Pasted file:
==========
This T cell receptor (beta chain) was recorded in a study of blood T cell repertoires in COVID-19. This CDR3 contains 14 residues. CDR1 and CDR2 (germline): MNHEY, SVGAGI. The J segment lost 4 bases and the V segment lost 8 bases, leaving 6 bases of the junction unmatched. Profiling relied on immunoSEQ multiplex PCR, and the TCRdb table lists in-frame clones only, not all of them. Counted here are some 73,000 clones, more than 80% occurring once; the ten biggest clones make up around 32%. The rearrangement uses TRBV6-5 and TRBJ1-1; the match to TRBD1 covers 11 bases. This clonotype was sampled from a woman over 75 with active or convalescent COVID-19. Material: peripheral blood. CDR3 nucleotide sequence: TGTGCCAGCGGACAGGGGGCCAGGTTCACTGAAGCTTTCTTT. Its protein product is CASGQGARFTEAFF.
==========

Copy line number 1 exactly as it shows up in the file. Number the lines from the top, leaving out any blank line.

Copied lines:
This T cell receptor (beta chain) was recorded in a study of blood T cell repertoires in COVID-19. This CDR3 contains 14 residues. CDR1 and CDR2 (germline): MNHEY, SVGAGI. The J segment lost 4 bases and the V segment lost 8 bases, leaving 6 bases of the junction unmatched. Profiling relied on immunoSEQ multiplex PCR, and the TCRdb table lists in-frame clones only, not all of them. Counted here are some 73,000 clones, more than 80% occurring once; the ten biggest clones make up around 32%. The rearrangement uses TRBV6-5 and TRBJ1-1; the match to TRBD1 covers 11 bases. This clonotype was sampled from a woman over 75 with active or convalescent COVID-19. Material: peripheral blood. CDR3 nucleotide sequence: TGTGCCAGCGGACAGGGGGCCAGGTTCACTGAAGCTTTCTTT. Its protein product is CASGQGARFTEAFF.